One of Aidan Lang’s first initiatives as artistic director of Seattle
Opera was to encourage his board to formulate a “mission statement”
for the fifty-year old company. The document produced was clear, simple, and
anodyne. Seattle Opera would aim above all to create work appealing both to the
emotions and reason of the audience.
Contrary to Stolzi’s multidimensional Parsifal,
Holten’s simple setting of Lohengrin felt timeless with its
focus on the drama between characters. Premiering in 2012, nothing too flashy
and with a clever twist,
Deutsche Oper Berlin (DOB) consistently serves up superlatively sung Wagner
productions. This Fall, its productions of Philipp Stölzl's Parsifal and
Kasper Holten's Lohengrin offered intoxicating musical affairs. Annette Dasch, Klaus Florian Vogt, and Peter Seiffert reached for the stars. Even when it
comes down to last minute replacements, the casting is topnotch.
Donna abbandonata would have been a good title for the first concert of Temple Music’s 2017 Song Series. Indeed, mezzo-soprano Christine Rice seems to be making a habit of playing abandoned women.
10 Feb 2008
Madam Butterfly at ENO
Anthony Minghella's visually-arresting staging, a co-production with New York's Metropolitan Opera and the Lithuanian National Opera, returned this month to its original home at the London Coliseum after a gap of two years.
Michael Levine's set designs and Peter Mumford's lighting are utterly beautiful, from the floating lanterns and curtain of flowers which descend upon Butterfly and Pinkerton on their wedding night to the dramatic brush-stroke effect of the unravelling of Butterfly's crimson obi at her suicide. Despite Minghella's film credentials, it is not a cinematic approach as such, though the steep rake and the giant mirror above the stage create a 'widescreen' effect which suits the shape of the Coliseum's stage and concentrates the eye.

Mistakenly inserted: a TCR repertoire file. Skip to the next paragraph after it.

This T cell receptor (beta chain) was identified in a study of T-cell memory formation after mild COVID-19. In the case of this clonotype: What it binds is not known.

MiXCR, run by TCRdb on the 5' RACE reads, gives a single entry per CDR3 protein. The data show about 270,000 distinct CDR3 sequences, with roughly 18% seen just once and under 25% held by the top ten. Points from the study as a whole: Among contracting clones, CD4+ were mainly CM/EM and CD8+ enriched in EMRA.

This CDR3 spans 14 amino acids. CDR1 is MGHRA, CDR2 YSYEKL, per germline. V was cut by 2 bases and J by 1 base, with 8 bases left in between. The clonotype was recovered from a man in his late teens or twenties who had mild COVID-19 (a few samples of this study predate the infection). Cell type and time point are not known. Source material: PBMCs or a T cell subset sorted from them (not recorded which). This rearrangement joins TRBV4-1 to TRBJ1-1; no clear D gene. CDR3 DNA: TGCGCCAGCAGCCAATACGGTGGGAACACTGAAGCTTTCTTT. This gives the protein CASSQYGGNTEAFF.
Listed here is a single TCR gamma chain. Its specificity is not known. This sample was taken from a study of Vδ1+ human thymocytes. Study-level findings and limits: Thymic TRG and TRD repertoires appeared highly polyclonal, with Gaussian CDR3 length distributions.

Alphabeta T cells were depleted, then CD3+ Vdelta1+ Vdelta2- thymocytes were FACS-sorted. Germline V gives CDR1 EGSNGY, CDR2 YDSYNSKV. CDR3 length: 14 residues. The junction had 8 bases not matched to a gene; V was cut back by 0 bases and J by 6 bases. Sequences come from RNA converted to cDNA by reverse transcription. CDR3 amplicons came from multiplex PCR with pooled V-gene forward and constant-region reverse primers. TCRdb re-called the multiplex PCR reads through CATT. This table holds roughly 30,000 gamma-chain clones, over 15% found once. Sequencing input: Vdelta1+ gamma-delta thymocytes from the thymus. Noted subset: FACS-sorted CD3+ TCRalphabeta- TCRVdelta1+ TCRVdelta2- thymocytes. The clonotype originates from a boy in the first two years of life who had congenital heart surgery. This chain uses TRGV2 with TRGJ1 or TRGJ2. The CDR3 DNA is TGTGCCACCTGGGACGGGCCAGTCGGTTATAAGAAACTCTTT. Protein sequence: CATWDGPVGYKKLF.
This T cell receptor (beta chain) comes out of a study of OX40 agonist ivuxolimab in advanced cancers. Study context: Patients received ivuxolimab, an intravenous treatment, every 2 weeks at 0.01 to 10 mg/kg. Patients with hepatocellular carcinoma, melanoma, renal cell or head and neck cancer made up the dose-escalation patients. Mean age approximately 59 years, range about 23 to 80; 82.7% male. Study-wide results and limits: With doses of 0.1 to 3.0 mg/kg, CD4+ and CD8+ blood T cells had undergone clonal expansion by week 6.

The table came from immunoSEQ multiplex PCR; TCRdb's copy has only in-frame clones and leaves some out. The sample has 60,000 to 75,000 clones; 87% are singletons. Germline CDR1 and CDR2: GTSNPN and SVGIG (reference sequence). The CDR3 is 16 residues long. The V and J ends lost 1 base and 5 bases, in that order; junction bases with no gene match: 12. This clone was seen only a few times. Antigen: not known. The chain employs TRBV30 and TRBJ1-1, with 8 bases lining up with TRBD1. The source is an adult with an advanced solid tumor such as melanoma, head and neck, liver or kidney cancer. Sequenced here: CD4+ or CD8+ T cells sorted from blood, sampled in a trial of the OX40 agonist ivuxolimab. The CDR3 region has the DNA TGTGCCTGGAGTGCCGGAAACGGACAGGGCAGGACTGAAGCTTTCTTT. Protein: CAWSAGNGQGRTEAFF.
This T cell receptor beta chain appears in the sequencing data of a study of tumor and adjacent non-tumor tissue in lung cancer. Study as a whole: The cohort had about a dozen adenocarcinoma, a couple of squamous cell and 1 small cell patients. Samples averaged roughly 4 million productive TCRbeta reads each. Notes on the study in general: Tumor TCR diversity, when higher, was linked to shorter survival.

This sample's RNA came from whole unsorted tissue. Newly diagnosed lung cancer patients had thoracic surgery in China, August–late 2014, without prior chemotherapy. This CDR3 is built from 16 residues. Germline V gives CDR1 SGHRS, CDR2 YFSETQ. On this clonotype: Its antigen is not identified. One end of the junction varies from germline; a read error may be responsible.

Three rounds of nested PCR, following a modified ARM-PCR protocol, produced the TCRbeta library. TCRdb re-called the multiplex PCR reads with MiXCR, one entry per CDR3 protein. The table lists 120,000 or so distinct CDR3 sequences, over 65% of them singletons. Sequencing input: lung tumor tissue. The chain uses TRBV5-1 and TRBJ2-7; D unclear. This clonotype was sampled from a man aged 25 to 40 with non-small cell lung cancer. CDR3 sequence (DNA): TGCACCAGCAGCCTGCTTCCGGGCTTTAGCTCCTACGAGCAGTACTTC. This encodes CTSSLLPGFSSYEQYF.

Although the staging keeps Pinkerton as very much a one-dimensional character, the production's Bunraku puppetry – expertly supplied by Blind Summit Theatre – gives the audience a little glimpse into the beliefs and perceptions which cause him to act the way he does. The exquisitely lifelike puppets, most notably used to portray Butterfly's son, blur the boundaries between artifice and reality, and it becomes almost easy to accept Pinkerton's perception of the Japanese as pretty playthings, not quite real. Sometimes the puppets seem more natural than the human performers.
Indeed, there is a risk with such a staging that it could sacrifice substance for style, and as such it needs a very strong cast to balance it out and reach the heart of Puccini's opera . I confess I was apprehensive about Judith Howarth's debut in the title role, as her (very successful) career has been almost entirely in the lyric coloratura repertoire. I need not have worried; the soft-grained, pearly quality of her soprano, though not the sound we are used to hearing in the role, proved equal to Puccini's characteristically heavy scoring and an appropriate timbre for this most youthful of operatic heroines. Her stage presence and mannerisms were just as credible, and she was shattering in her vulnerability. It was perhaps a misjudgement to pair her with as vocally powerful a Suzuki as the excellent Karen Cargill, but this is really a minor criticism.
As Pinkerton, Gwyn Hughes Jones, returning from the original run of the production, was in fine voice. He was allowed 'Addio, fiorito asil' despite the modern fashion to do without it, but it seems superficial. Sharpless – the one character who can see the situation from every angle and is left with the responsibility for damage limitation – was given a warm and dignified portrayal by Ashley Holland.
Gwyn Hughes Jones as Pinkerton / Ashley Holland as Sharpless
Musically this revival was in every way superior to the original run in 2005. David Parry was once again in the pit, giving a sensitive and never self-indulgent reading of the score. Words came across well, except in parts of Act 1; members of ENO's chorus made clearly-defined characters of their cameo roles as wedding guests. But above all it was a remarkable personal triumph for Judith Howarth.
Ruth Elleson © 2008
Karen Cargill as Suzuki / Judith Howarth as Madam Butterfly